As most of you know, we are trying to sell our house. This is our house. We don't live in our house. Our stuff lives in our house. We live 3,051 miles away. We bought this beautiful home at the height of the market two years ago. I'm sure you know the rest of the sad story. We NEVER expected we'd have to move.
This is my beautiful kitchen that I designed and hoped I'd get to cook in for the next decade or more.
This is the house we just got an offer on. For WAY, WAY less than we spent on it. Did I say WAAAAAY less?
In times like these, we can react in a few different ways. We can BE ANGRY WITH ALL THOSE PEOPLE WHO BOUGHT HOUSES THEY COULDN'T AFFORD AND THE BANKS WHO GAVE THEM INSANE LOANS TO HELP TANK THE MARKET.
Or we can accept the fact that all that we have is not really ours in the first place. God tells us not to set our hearts on our own plans but it isn't until our plans fade away that we start to take notice of that command. We think that we've earned something. We'veearned all that money we saved. We had plans with that money we earned and saved. We used that money weearned to buy a house. We bought a house because we had great plans of living in that house and doing our lives there.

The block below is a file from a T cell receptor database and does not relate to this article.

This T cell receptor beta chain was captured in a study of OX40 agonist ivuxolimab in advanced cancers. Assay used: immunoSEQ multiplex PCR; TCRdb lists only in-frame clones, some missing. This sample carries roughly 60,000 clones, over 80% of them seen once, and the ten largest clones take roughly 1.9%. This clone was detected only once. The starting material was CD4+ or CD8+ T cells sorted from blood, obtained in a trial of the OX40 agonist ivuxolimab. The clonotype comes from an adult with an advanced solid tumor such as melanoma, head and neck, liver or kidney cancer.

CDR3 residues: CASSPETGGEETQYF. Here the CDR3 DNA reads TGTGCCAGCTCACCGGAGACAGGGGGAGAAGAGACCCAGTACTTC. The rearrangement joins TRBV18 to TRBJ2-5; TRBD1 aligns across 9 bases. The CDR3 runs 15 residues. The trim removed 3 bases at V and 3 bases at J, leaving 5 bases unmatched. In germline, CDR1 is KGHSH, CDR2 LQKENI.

Sometimes we can think a little too highly of ourselves and all we've accomplished and lose sight of the fact that they were all GIVEN to us, not earned. There are people working twice as hard and living off of far less.
“Furah carries wood and her eighteen-month-old daughter Shukyru, on the road linking Rupango to Sake, eastern Congo, Wednesday Nov. 19, 2008. Furah walks the 16 kms every day, crossing from the CNDP rebel controlled area to the government held town of Sake to sell wood.” (AP Photo/Jerome Delay)
It is time we acknowledge where all of our stuff comes from and say a prayer of thanksgiving while loosening our grip a little.